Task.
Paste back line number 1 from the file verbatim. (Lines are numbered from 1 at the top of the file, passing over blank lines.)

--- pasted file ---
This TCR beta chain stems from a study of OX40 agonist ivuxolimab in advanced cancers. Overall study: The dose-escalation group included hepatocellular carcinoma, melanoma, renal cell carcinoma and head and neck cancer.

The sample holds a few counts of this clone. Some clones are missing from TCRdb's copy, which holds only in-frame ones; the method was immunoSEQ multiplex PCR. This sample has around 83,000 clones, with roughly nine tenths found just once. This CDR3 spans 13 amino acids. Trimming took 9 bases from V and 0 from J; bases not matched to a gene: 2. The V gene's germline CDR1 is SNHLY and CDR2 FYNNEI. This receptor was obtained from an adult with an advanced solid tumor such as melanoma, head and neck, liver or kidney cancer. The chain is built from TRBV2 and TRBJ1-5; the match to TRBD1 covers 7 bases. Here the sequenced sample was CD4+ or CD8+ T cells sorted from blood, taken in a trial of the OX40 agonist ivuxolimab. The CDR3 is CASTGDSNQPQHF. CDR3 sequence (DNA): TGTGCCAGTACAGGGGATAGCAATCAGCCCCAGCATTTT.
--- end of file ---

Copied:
This TCR beta chain stems from a study of OX40 agonist ivuxolimab in advanced cancers. Overall study: The dose-escalation group included hepatocellular carcinoma, melanoma, renal cell carcinoma and head and neck cancer.